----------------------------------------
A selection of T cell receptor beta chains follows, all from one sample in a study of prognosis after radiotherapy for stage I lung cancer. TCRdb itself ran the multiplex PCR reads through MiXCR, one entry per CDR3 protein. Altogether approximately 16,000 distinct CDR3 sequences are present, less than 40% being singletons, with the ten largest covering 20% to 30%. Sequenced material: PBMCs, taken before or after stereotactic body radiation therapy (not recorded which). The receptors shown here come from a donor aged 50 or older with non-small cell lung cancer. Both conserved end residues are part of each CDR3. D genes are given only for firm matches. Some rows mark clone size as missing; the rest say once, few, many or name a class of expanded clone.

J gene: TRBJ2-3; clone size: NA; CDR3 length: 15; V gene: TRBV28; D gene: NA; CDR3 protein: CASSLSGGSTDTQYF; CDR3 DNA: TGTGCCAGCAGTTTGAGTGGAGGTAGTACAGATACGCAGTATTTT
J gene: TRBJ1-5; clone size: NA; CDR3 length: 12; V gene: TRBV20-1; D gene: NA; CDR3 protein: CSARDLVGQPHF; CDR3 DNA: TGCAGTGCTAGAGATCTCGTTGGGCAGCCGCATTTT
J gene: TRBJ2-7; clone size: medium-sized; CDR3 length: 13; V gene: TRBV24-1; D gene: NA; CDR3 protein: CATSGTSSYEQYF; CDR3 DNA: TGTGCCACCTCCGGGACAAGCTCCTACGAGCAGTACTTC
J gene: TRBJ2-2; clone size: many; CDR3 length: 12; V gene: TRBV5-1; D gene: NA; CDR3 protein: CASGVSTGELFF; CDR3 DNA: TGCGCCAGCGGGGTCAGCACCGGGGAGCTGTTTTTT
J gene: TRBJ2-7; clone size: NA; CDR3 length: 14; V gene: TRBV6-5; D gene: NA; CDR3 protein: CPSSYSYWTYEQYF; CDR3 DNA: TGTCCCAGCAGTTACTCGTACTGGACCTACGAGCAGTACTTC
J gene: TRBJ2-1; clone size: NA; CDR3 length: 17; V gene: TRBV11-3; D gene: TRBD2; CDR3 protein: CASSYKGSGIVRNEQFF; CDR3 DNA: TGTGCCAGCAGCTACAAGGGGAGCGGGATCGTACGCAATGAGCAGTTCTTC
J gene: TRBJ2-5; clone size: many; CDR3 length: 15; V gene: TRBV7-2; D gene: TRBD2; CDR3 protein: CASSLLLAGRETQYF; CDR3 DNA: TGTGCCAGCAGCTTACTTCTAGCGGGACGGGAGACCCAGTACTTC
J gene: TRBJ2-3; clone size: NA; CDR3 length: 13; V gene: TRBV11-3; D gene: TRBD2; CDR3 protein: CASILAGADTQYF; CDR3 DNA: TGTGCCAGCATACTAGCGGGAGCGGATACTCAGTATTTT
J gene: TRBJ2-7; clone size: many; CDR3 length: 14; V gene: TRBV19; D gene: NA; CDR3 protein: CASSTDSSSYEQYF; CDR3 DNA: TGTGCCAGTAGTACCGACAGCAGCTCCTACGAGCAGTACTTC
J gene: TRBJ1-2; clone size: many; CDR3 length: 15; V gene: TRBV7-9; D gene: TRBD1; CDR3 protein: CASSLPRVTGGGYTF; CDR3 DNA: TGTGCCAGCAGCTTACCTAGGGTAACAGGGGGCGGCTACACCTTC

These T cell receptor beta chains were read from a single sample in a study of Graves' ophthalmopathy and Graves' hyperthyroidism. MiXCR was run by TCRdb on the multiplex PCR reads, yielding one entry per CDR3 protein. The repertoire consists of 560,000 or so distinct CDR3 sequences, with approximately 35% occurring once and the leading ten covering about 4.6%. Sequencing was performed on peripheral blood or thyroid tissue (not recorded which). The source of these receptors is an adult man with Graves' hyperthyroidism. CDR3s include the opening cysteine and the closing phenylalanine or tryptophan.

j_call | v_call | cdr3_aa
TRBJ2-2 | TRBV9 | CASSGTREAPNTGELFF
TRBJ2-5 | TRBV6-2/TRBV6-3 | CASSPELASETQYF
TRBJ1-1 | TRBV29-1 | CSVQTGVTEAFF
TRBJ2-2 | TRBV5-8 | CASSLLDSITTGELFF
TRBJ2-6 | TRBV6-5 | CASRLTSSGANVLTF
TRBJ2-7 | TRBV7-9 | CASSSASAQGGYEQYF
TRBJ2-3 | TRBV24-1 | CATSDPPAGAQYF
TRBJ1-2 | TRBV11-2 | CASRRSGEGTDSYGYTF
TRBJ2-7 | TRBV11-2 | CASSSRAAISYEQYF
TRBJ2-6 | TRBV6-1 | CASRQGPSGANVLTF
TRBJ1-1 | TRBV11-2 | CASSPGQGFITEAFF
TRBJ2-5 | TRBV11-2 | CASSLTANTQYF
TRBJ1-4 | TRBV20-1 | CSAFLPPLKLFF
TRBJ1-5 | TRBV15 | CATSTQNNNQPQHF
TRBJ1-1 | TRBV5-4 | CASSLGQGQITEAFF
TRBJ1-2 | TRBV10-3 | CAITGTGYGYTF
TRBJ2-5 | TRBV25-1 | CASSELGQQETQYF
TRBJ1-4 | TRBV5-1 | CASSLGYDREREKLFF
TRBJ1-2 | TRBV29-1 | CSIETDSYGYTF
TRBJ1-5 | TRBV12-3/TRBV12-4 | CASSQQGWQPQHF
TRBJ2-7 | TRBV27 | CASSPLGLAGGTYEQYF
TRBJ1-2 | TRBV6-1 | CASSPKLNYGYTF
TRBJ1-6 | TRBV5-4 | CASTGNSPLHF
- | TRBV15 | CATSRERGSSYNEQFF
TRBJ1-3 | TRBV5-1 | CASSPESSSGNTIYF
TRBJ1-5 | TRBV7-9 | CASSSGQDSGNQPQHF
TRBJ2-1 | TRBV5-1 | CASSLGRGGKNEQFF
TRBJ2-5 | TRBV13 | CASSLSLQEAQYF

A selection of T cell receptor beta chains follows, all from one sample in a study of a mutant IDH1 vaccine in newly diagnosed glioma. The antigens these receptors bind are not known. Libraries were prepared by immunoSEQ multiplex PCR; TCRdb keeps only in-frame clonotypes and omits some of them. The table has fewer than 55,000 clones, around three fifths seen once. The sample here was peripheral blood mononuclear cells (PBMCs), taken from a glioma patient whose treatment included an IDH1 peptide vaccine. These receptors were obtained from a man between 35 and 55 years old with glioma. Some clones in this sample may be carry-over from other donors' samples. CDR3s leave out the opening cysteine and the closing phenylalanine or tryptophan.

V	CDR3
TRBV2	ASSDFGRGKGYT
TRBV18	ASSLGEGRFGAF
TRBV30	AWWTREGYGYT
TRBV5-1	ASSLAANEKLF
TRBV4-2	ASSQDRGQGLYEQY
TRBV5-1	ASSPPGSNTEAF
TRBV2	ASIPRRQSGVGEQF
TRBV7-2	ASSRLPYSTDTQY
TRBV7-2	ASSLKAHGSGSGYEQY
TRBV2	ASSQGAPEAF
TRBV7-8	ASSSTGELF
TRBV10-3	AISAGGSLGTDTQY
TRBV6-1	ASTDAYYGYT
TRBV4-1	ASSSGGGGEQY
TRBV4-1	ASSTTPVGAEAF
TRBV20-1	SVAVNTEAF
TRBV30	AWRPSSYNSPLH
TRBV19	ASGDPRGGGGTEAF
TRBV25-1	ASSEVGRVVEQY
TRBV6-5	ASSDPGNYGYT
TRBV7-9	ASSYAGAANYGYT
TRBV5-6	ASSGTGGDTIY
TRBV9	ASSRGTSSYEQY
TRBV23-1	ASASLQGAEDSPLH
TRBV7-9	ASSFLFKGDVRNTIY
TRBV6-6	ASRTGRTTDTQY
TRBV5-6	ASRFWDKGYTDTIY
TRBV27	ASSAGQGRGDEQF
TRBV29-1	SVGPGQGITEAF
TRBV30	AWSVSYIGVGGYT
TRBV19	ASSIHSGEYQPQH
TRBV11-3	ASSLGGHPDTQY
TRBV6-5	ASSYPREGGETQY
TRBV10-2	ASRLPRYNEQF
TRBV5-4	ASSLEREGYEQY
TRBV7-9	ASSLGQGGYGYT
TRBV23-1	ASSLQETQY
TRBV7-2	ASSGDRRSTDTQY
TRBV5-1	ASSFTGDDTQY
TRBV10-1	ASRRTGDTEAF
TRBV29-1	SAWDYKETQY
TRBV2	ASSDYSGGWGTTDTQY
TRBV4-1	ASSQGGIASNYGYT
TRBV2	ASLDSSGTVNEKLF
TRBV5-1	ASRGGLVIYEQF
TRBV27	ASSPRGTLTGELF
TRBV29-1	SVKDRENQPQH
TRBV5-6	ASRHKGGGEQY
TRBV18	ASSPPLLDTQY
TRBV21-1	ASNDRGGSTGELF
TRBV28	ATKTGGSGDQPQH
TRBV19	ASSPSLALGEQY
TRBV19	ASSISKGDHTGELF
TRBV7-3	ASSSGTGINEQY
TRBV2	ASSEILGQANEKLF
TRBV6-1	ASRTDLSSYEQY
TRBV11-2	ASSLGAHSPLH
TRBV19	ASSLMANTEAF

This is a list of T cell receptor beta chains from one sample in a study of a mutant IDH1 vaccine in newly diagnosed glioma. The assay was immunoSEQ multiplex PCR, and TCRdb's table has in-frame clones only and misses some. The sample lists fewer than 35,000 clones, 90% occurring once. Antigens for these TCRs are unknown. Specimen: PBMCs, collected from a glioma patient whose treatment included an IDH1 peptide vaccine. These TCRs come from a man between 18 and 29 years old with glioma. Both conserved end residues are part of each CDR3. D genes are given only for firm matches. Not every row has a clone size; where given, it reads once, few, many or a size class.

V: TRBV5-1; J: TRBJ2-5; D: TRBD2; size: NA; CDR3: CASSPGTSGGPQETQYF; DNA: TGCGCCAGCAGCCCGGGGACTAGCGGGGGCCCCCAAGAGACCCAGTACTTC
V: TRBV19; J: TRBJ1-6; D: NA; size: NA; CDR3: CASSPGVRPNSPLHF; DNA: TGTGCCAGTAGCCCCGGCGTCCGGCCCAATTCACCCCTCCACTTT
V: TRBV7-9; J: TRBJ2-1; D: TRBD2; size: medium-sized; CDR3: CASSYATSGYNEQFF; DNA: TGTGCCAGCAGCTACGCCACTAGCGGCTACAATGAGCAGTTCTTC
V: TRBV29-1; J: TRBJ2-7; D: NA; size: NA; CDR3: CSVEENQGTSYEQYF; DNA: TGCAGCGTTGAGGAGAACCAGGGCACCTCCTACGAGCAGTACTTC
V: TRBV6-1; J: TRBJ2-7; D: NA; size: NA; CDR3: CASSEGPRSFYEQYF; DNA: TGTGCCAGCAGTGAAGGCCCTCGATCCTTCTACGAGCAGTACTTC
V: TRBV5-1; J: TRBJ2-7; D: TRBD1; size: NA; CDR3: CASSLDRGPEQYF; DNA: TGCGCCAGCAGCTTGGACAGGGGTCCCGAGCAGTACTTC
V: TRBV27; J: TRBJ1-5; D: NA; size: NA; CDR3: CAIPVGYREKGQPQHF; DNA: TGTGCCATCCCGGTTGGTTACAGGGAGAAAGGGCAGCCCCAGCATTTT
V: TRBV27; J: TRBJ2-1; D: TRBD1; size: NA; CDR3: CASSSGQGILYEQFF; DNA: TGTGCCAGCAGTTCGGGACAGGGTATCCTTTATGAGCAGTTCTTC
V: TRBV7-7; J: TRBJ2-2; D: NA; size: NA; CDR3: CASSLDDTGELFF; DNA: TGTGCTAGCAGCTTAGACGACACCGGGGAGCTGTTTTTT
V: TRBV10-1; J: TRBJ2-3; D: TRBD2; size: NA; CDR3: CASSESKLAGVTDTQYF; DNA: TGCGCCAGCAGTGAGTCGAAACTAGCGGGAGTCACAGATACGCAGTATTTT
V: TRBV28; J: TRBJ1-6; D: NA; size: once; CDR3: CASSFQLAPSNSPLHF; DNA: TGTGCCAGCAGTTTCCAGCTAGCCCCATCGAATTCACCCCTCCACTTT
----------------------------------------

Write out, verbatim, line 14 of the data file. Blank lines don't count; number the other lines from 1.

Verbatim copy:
TRBJ2-2 | TRBV9 | CASSGTREAPNTGELFF